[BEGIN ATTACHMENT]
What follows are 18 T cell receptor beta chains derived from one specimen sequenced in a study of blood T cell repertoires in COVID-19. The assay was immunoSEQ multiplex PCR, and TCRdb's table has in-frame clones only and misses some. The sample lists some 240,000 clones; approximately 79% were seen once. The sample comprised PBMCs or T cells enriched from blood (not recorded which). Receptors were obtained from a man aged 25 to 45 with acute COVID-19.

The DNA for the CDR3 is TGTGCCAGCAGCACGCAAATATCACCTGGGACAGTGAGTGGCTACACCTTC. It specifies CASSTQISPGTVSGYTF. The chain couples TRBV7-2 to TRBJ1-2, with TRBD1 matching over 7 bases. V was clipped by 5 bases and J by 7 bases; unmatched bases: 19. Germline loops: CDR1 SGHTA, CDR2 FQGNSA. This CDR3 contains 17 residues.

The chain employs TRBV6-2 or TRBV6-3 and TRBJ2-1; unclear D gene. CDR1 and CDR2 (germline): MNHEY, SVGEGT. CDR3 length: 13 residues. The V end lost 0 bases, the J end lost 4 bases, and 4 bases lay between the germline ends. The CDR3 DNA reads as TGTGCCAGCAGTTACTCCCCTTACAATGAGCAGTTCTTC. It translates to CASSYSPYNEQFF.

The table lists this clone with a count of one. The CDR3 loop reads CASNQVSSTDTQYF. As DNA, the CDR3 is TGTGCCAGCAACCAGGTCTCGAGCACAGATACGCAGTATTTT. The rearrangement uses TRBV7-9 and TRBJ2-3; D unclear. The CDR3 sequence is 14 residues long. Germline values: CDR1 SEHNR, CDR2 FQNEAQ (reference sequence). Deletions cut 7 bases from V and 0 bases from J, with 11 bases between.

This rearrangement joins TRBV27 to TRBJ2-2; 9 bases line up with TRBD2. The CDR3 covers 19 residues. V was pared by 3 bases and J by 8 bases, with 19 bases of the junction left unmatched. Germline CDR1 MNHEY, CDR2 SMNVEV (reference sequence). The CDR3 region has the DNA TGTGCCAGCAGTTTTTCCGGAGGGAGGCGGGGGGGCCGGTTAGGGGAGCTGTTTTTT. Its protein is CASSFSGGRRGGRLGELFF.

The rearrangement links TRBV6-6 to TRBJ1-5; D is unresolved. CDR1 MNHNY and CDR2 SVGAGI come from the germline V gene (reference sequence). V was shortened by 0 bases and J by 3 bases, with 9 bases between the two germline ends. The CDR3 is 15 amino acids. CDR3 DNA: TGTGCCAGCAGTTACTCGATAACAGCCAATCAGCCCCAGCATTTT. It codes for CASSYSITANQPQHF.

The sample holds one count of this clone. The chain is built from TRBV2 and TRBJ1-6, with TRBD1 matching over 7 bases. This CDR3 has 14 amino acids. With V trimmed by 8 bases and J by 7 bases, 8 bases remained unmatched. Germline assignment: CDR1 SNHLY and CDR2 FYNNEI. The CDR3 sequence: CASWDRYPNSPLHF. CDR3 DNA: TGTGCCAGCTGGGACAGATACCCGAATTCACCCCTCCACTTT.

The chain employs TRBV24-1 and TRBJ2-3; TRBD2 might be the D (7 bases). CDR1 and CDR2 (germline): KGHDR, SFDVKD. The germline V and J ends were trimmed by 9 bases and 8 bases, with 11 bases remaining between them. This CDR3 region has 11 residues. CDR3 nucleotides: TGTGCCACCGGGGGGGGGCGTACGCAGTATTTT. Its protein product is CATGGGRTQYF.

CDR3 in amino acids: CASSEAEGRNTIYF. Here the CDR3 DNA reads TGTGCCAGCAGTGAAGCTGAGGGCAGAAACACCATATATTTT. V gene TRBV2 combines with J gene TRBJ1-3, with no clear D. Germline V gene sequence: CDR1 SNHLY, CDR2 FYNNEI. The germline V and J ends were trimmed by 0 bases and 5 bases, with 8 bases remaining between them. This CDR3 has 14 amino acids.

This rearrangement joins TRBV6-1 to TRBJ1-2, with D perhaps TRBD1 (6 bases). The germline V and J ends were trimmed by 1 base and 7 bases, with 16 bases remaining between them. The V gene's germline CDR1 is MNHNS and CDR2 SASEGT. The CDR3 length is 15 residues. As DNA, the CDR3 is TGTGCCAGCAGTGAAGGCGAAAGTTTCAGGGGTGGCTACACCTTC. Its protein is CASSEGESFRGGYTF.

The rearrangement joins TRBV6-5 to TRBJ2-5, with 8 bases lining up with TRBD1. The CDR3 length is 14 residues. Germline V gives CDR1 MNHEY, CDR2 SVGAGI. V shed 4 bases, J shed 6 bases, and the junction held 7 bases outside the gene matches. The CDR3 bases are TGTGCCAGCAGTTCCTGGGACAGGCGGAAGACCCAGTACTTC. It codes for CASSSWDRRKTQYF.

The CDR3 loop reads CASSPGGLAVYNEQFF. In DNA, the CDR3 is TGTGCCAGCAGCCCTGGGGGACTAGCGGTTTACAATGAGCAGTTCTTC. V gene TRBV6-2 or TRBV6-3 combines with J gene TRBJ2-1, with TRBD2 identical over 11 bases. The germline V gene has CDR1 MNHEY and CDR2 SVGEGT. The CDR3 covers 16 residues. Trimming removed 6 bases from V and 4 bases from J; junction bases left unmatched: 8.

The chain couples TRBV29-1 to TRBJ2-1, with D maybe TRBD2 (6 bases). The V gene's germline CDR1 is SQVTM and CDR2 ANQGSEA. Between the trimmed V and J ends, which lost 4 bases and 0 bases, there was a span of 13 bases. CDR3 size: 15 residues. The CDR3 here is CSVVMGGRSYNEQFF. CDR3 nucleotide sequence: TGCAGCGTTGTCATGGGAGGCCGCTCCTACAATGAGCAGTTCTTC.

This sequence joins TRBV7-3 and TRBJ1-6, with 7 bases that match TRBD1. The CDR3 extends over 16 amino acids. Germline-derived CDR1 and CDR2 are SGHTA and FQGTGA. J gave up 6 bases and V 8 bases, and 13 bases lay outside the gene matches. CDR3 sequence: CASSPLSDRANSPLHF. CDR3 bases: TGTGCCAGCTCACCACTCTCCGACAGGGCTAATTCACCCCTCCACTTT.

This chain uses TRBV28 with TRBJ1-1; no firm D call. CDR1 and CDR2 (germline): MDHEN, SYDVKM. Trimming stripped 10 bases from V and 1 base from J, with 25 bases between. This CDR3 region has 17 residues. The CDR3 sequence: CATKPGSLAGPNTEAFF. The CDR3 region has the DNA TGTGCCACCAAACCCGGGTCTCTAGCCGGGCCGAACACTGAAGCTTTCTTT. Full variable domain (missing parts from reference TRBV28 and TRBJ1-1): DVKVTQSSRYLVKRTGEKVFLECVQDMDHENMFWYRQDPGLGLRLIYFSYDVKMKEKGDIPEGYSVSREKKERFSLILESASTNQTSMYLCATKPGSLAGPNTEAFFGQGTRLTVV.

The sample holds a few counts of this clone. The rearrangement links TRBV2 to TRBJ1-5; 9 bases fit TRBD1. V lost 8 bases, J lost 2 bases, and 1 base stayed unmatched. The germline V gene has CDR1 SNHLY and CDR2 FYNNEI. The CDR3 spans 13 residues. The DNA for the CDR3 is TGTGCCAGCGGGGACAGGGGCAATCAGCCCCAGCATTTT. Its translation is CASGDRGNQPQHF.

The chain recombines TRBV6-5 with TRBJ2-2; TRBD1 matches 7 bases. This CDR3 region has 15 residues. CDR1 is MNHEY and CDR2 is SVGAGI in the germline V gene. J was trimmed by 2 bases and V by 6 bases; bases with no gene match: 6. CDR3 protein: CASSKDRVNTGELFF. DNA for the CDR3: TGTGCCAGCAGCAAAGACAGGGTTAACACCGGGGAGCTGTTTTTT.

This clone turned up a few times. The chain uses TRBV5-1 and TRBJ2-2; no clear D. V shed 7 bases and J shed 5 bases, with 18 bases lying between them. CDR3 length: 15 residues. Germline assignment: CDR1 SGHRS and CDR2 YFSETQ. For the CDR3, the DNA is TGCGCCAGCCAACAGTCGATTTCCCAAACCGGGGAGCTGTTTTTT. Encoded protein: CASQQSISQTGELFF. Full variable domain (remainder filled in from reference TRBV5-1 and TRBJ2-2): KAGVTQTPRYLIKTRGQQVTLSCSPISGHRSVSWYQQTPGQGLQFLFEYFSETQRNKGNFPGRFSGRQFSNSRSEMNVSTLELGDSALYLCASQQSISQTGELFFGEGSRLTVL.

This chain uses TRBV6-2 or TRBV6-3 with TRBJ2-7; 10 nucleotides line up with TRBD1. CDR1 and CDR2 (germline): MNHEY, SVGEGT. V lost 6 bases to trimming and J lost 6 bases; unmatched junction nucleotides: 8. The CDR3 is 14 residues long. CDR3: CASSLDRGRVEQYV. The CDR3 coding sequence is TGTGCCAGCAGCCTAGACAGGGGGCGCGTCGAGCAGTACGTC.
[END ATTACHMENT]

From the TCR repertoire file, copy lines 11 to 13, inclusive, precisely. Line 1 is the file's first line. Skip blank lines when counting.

The rearrangement joins TRBV6-5 to TRBJ2-5, with 8 bases lining up with TRBD1. The CDR3 length is 14 residues. Germline V gives CDR1 MNHEY, CDR2 SVGAGI. V shed 4 bases, J shed 6 bases, and the junction held 7 bases outside the gene matches. The CDR3 bases are TGTGCCAGCAGTTCCTGGGACAGGCGGAAGACCCAGTACTTC. It codes for CASSSWDRRKTQYF.

The CDR3 loop reads CASSPGGLAVYNEQFF. In DNA, the CDR3 is TGTGCCAGCAGCCCTGGGGGACTAGCGGTTTACAATGAGCAGTTCTTC. V gene TRBV6-2 or TRBV6-3 combines with J gene TRBJ2-1, with TRBD2 identical over 11 bases. The germline V gene has CDR1 MNHEY and CDR2 SVGEGT. The CDR3 covers 16 residues. Trimming removed 6 bases from V and 4 bases from J; junction bases left unmatched: 8.

The chain couples TRBV29-1 to TRBJ2-1, with D maybe TRBD2 (6 bases). The V gene's germline CDR1 is SQVTM and CDR2 ANQGSEA. Between the trimmed V and J ends, which lost 4 bases and 0 bases, there was a span of 13 bases. CDR3 size: 15 residues. The CDR3 here is CSVVMGGRSYNEQFF. CDR3 nucleotide sequence: TGCAGCGTTGTCATGGGAGGCCGCTCCTACAATGAGCAGTTCTTC.